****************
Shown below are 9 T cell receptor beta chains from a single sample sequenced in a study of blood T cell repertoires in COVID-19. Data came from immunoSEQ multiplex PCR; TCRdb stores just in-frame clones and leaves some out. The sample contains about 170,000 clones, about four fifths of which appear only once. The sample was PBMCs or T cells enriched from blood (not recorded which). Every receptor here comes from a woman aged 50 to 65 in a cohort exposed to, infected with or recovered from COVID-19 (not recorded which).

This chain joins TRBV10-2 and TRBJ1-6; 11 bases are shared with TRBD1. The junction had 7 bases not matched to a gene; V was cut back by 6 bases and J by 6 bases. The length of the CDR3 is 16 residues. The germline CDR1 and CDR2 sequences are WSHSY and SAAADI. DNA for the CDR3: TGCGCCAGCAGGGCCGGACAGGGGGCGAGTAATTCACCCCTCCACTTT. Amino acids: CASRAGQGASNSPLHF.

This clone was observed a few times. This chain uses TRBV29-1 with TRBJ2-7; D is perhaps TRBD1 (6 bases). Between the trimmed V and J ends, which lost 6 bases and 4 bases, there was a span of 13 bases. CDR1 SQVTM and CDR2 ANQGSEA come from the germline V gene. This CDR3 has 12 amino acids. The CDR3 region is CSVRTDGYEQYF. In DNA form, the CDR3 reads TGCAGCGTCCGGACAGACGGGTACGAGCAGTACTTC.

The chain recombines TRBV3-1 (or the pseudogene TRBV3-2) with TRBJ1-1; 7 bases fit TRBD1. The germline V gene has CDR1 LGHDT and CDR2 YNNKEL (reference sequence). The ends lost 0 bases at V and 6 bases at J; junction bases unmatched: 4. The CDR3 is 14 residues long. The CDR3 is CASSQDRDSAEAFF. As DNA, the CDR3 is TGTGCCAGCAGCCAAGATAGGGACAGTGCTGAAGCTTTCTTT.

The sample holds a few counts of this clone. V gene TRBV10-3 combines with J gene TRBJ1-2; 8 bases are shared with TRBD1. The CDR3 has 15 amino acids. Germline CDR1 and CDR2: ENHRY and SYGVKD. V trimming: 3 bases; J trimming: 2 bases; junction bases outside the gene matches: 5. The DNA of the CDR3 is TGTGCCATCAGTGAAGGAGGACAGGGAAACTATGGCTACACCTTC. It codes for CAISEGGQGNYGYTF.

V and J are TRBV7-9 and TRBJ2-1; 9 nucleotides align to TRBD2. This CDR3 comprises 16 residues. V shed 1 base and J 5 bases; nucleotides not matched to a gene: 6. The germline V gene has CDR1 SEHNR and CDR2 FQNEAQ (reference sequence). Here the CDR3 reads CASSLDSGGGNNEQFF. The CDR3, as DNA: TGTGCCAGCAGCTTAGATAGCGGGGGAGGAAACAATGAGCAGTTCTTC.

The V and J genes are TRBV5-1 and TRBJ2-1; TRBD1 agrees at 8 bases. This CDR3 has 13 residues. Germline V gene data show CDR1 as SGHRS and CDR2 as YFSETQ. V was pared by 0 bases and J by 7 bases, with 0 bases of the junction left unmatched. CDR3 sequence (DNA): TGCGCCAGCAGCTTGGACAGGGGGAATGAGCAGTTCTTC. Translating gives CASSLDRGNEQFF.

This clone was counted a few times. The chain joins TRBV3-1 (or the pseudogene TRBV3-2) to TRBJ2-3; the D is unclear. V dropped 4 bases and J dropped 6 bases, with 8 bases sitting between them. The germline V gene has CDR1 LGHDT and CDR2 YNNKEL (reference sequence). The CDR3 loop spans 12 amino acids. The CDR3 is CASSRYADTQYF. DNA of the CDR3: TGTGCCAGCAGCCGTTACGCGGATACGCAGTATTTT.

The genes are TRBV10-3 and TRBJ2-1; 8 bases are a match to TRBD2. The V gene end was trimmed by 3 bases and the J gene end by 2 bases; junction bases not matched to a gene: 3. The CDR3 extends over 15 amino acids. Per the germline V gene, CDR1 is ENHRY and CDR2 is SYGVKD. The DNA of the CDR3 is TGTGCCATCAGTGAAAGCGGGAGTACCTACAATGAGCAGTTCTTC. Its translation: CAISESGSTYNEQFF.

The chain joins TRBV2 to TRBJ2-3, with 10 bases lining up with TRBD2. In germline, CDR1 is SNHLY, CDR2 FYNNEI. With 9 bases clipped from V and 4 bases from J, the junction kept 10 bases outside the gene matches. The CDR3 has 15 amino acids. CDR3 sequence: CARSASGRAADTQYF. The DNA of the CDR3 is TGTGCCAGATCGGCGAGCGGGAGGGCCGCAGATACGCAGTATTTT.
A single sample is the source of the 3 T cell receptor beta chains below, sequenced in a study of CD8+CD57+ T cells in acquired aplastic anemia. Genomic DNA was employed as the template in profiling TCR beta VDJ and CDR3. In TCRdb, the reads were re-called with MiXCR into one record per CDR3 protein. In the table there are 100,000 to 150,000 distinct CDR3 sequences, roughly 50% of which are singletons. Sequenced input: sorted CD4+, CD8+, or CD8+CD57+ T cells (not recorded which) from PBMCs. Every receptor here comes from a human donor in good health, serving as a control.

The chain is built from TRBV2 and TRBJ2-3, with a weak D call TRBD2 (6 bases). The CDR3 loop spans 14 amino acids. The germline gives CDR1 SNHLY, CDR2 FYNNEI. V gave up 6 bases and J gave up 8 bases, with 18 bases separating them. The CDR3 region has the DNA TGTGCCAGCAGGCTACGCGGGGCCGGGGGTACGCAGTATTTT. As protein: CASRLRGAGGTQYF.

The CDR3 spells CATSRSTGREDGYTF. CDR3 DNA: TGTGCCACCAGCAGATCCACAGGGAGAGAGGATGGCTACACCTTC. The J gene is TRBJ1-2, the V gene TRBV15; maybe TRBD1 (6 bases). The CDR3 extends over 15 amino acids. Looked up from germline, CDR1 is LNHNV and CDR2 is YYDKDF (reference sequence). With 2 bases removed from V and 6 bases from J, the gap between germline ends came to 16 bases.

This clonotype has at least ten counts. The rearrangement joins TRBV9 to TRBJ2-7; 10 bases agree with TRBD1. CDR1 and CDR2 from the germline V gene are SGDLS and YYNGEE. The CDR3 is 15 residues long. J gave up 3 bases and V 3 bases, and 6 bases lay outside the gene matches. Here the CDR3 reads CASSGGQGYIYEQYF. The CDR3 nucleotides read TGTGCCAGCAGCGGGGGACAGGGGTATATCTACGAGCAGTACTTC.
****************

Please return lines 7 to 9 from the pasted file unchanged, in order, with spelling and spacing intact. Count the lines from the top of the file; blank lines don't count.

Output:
The V and J genes are TRBV5-1 and TRBJ2-1; TRBD1 agrees at 8 bases. This CDR3 has 13 residues. Germline V gene data show CDR1 as SGHRS and CDR2 as YFSETQ. V was pared by 0 bases and J by 7 bases, with 0 bases of the junction left unmatched. CDR3 sequence (DNA): TGCGCCAGCAGCTTGGACAGGGGGAATGAGCAGTTCTTC. Translating gives CASSLDRGNEQFF.

This clone was counted a few times. The chain joins TRBV3-1 (or the pseudogene TRBV3-2) to TRBJ2-3; the D is unclear. V dropped 4 bases and J dropped 6 bases, with 8 bases sitting between them. The germline V gene has CDR1 LGHDT and CDR2 YNNKEL (reference sequence). The CDR3 loop spans 12 amino acids. The CDR3 is CASSRYADTQYF. DNA of the CDR3: TGTGCCAGCAGCCGTTACGCGGATACGCAGTATTTT.

The genes are TRBV10-3 and TRBJ2-1; 8 bases are a match to TRBD2. The V gene end was trimmed by 3 bases and the J gene end by 2 bases; junction bases not matched to a gene: 3. The CDR3 extends over 15 amino acids. Per the germline V gene, CDR1 is ENHRY and CDR2 is SYGVKD. The DNA of the CDR3 is TGTGCCATCAGTGAAAGCGGGAGTACCTACAATGAGCAGTTCTTC. Its translation: CAISESGSTYNEQFF.